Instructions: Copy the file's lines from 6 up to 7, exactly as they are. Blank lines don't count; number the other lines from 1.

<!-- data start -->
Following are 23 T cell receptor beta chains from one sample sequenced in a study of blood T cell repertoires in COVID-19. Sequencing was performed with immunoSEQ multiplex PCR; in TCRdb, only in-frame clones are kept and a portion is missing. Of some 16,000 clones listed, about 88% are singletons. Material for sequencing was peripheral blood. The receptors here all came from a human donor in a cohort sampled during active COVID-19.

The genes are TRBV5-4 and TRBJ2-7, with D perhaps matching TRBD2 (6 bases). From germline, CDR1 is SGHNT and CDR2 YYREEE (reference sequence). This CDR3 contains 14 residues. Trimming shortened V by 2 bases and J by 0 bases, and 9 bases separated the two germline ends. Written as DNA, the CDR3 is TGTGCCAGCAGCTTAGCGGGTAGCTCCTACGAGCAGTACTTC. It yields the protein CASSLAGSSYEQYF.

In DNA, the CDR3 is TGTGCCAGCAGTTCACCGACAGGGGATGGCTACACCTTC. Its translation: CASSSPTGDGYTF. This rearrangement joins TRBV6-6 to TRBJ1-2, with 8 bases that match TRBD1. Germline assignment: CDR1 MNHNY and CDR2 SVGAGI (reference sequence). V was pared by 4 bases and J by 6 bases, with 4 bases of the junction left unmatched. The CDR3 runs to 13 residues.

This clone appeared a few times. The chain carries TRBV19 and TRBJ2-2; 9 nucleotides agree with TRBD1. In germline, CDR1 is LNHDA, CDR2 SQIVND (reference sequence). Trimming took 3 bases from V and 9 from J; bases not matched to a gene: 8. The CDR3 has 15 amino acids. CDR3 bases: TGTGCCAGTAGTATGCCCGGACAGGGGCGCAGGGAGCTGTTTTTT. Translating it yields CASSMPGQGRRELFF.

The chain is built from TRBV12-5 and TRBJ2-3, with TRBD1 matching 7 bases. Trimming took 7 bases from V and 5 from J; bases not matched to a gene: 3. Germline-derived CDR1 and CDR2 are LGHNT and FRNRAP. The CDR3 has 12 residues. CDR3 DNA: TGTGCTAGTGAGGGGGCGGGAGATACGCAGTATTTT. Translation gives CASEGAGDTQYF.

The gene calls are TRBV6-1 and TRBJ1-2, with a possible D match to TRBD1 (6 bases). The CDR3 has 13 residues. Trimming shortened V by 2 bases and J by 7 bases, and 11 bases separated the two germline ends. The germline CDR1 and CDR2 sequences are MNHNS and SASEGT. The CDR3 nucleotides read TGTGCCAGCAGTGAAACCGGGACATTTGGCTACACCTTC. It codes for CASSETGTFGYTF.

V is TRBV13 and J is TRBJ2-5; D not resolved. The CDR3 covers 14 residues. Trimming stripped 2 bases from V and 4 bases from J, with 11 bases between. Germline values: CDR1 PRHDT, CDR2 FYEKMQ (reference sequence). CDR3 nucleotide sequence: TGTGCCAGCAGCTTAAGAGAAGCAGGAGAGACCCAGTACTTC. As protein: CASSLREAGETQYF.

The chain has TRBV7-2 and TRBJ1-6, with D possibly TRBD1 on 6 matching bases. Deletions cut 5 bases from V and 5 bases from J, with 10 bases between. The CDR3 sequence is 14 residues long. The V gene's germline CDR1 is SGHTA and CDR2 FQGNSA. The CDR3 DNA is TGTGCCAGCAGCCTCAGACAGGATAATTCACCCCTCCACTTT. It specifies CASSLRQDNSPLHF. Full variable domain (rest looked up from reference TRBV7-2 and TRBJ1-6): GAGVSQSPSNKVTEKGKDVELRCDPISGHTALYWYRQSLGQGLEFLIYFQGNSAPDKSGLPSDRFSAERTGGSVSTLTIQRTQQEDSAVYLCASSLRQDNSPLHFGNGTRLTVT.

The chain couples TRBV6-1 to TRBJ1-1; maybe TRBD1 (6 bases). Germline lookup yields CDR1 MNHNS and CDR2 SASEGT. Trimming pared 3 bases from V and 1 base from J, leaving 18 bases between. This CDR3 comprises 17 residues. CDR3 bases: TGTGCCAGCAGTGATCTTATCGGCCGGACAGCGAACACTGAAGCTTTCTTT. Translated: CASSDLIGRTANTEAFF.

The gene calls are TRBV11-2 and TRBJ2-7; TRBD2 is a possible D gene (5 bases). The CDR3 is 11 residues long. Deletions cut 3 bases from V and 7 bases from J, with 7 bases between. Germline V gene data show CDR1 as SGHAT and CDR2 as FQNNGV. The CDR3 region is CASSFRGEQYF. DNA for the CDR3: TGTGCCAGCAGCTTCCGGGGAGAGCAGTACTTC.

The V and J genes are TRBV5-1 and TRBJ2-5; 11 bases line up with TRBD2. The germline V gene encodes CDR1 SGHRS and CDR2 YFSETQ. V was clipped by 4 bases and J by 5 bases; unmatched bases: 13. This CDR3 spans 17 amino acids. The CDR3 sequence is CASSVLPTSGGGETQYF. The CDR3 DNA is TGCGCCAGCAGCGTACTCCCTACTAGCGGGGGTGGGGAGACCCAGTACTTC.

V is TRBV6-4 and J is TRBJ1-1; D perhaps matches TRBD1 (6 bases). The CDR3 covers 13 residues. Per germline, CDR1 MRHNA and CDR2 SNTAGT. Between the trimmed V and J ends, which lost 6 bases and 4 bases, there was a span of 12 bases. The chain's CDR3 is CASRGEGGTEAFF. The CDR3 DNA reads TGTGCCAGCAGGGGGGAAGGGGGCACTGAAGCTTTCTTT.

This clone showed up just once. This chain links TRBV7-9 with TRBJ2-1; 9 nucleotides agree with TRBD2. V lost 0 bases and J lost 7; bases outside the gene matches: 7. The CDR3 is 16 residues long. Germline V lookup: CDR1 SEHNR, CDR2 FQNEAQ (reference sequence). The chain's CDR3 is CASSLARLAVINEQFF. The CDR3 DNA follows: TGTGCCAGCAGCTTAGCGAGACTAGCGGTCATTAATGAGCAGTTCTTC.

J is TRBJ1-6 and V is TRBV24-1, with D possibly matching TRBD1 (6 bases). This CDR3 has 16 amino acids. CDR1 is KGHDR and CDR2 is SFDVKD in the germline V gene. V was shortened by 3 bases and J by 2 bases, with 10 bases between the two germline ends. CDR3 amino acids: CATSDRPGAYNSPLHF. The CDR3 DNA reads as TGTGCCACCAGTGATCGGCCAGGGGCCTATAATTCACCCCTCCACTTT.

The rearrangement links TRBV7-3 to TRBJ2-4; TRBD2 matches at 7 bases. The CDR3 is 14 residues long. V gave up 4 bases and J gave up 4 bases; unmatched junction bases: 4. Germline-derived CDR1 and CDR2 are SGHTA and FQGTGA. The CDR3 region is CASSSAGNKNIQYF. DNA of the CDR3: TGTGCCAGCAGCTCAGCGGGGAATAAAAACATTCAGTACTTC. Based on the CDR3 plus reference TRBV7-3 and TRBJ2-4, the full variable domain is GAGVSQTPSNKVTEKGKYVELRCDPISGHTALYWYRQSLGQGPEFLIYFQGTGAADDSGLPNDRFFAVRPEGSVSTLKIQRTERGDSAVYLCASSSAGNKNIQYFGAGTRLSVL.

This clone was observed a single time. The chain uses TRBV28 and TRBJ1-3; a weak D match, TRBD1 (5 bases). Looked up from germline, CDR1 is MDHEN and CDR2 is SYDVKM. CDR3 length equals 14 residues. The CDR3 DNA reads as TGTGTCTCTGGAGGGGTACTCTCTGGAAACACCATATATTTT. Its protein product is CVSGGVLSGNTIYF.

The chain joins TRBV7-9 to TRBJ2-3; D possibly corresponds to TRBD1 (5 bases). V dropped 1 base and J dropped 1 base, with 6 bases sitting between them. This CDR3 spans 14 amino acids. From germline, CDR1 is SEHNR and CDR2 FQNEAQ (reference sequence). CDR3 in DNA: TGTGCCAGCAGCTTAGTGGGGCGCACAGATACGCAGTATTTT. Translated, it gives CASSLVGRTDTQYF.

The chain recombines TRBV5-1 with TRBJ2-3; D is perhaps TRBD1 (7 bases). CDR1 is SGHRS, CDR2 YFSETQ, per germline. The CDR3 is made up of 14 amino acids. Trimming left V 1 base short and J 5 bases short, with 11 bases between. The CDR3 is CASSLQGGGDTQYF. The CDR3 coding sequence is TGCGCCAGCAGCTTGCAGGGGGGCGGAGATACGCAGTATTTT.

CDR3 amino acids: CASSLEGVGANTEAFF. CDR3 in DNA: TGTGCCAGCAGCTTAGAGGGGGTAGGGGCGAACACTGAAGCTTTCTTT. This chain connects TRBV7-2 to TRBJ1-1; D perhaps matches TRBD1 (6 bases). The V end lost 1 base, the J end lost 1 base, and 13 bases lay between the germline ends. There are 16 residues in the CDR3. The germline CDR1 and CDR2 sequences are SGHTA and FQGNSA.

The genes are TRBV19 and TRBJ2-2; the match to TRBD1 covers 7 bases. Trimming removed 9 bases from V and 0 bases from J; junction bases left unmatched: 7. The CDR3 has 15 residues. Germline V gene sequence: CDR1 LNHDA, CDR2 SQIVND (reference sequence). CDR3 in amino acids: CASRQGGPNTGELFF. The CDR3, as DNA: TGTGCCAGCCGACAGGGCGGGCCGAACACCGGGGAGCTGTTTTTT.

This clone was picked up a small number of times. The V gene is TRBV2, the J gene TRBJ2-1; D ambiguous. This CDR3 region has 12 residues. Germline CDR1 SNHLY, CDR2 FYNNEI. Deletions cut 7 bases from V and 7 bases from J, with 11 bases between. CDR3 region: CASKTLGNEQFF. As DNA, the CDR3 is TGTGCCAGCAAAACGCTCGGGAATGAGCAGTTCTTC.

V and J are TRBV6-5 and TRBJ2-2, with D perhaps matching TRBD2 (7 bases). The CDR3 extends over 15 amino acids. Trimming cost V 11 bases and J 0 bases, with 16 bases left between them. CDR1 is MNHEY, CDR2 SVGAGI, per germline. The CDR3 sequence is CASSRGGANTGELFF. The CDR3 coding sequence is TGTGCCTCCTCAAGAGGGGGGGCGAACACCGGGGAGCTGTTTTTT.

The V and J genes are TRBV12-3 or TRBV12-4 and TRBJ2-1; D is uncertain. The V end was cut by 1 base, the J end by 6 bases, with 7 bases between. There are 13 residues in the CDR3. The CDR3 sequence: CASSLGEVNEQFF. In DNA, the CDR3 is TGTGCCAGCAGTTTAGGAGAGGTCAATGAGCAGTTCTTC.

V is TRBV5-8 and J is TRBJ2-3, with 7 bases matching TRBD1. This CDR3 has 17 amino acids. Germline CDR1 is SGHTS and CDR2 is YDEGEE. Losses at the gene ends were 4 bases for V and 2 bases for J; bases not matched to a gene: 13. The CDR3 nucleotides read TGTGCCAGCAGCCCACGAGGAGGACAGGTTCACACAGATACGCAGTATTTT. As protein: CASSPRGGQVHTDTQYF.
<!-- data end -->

The gene calls are TRBV6-1 and TRBJ1-2, with a possible D match to TRBD1 (6 bases). The CDR3 has 13 residues. Trimming shortened V by 2 bases and J by 7 bases, and 11 bases separated the two germline ends. The germline CDR1 and CDR2 sequences are MNHNS and SASEGT. The CDR3 nucleotides read TGTGCCAGCAGTGAAACCGGGACATTTGGCTACACCTTC. It codes for CASSETGTFGYTF.

V is TRBV13 and J is TRBJ2-5; D not resolved. The CDR3 covers 14 residues. Trimming stripped 2 bases from V and 4 bases from J, with 11 bases between. Germline values: CDR1 PRHDT, CDR2 FYEKMQ (reference sequence). CDR3 nucleotide sequence: TGTGCCAGCAGCTTAAGAGAAGCAGGAGAGACCCAGTACTTC. As protein: CASSLREAGETQYF.